A group of social workers in the temple town of Kanchipuram meet every week to chart their down to earth projects. All of them teetotalers, not by scheme, they work at the grassroots level but seek no external aid. P C Vinoj Kumar meets them

Read More

Bangalore 15

Besides being a cosmopolitan city, which is a bustling IT hub, also known for fine weather, Bangalore has more for a visitor, says Sudha Narasimhachar, giving a list of 15 must visit places

Read More

Mountain girl

In the chilly heights of Ladakh, Thinlas Chorol stands out as a social entrepreneur, trekking guide, ice hockey player and a writer rolled into one. Her remarkable role is changing the face of tourism up there, says Kavita Kanan Chandra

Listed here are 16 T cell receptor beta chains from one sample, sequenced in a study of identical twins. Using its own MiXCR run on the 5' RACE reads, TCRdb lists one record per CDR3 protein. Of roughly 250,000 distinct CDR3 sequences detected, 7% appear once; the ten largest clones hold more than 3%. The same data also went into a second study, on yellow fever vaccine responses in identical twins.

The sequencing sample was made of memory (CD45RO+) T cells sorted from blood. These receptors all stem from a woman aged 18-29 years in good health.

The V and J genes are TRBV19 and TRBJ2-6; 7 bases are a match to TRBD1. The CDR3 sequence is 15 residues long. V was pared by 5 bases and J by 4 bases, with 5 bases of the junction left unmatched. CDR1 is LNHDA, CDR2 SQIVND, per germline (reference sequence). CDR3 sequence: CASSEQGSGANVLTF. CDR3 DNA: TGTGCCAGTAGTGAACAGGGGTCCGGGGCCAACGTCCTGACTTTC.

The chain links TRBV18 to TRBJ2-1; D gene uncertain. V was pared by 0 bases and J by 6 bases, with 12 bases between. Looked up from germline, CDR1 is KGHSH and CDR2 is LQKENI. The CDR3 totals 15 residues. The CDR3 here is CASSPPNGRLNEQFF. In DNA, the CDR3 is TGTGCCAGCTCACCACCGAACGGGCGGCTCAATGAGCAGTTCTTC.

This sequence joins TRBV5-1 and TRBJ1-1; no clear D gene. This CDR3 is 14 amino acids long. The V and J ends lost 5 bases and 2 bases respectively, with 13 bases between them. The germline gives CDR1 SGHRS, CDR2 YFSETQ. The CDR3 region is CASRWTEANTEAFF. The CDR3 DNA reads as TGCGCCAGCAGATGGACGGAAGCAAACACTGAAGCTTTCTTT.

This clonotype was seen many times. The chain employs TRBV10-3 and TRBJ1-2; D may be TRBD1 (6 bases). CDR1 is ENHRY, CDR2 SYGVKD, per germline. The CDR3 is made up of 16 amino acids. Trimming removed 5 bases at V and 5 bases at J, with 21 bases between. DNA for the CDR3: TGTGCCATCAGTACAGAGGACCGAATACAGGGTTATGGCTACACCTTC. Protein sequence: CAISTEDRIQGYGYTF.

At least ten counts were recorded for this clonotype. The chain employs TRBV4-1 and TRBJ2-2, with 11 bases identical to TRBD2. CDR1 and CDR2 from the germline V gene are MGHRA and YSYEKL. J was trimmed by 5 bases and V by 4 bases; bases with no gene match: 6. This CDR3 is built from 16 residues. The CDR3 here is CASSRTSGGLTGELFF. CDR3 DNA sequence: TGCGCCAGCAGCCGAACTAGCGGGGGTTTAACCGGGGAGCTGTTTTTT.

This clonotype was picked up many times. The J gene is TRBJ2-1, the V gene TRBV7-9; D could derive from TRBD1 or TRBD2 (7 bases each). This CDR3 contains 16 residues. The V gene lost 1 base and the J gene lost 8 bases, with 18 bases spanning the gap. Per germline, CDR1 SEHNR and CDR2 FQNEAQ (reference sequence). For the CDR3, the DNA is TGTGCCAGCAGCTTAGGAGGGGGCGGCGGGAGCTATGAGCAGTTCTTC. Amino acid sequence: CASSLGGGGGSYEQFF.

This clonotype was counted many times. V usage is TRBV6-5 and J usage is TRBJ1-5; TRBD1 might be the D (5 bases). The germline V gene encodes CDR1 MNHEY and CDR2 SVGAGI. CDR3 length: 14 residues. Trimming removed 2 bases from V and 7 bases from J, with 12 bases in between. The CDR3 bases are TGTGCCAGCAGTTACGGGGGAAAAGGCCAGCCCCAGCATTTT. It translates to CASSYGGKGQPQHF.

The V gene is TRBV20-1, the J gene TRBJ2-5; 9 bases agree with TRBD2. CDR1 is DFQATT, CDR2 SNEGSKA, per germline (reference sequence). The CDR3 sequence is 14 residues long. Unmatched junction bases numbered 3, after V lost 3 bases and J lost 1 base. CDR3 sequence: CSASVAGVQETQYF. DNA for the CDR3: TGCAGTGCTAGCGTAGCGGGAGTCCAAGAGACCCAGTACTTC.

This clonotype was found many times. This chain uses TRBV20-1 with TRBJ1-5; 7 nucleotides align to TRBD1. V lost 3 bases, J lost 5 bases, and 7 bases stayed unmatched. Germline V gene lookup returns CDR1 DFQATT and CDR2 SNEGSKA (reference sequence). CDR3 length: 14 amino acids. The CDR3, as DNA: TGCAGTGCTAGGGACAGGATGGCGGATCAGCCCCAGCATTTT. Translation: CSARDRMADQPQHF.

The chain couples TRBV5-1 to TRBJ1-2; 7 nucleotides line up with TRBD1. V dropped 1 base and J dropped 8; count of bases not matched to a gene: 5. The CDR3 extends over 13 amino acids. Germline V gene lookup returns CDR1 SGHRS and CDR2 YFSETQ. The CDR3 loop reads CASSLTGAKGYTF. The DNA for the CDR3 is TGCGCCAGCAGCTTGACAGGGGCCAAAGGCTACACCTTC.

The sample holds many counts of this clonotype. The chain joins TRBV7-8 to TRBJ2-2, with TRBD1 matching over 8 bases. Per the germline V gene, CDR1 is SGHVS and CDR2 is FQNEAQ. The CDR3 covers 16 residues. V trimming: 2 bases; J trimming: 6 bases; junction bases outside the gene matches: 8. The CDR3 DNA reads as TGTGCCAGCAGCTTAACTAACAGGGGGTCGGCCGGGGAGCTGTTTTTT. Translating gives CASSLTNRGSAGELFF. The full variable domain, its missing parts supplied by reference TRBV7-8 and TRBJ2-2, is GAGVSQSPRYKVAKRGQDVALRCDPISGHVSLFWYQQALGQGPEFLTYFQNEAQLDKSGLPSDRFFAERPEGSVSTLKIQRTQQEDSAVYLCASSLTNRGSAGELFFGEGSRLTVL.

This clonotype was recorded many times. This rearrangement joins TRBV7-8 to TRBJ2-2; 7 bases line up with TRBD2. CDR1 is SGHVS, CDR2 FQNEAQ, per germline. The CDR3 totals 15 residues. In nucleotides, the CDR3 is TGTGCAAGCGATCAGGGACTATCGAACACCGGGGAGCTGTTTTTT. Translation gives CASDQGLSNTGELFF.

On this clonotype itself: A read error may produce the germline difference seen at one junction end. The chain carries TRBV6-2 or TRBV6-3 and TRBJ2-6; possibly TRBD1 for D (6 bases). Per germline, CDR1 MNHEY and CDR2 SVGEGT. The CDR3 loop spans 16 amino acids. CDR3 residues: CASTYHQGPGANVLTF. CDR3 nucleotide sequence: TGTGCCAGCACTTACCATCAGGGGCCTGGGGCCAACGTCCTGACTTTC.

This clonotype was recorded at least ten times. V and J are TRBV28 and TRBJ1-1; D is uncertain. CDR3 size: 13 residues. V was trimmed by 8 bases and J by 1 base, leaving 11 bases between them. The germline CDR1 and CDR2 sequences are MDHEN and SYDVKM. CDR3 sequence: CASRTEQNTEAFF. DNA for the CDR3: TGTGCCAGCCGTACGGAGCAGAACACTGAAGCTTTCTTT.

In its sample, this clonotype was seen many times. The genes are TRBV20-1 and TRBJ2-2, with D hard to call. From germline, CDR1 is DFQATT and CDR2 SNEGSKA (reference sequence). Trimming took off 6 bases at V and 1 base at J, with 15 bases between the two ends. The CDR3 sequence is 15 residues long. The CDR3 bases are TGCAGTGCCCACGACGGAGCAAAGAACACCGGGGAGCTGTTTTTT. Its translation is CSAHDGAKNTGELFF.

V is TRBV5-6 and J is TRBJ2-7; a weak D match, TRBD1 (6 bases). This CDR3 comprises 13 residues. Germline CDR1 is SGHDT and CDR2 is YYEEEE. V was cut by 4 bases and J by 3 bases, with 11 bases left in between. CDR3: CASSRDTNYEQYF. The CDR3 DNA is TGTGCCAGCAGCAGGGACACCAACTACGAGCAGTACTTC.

Read More

Water Wheel

Fetching water takes such considerable time for rural women that they expend most of their time and energy on that. But ‘Water Wheel’, a recent innovation, is ushering a change in the lives of women in some villages, says Souzeina S Mushtaq

Read More

Heart for Artisans

Young social entrepreneur Medhavi Gandhi works with artisans from around the country, helping them to innovate and design better products to keep pace with the market needs, says Afsana Rashid

Read More
 
Kudos image

"The Weekend Leader not only gives a glimpse of the better things happening around us but also tells stories of people who made it possible.”

Ajay Chaturvedi, Entrepreneur More Kudos
 
Archives  |   Columns  |   About Us  |   Contact Us  |   Feedback  |   Response  |     |   Cheers!  |   Support Us  |   Friends of Positive Journalism
© Copyright The Weekend Leader.com, 2010. All rights reserved.